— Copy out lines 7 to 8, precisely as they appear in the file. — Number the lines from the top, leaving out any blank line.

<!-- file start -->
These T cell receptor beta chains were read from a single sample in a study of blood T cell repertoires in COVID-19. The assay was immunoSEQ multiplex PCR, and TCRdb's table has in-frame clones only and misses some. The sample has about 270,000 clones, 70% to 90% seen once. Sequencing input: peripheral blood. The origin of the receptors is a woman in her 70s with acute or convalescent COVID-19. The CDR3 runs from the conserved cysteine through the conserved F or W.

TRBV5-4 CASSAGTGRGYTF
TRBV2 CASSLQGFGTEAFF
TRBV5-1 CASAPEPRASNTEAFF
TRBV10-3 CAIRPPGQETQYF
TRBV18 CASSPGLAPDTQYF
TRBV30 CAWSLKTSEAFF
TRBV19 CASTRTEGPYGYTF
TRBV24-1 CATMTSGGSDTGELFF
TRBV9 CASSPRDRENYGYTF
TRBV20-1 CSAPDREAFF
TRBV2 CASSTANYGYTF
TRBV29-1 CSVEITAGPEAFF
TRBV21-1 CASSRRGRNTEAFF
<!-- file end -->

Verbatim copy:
TRBV30 CAWSLKTSEAFF
TRBV19 CASTRTEGPYGYTF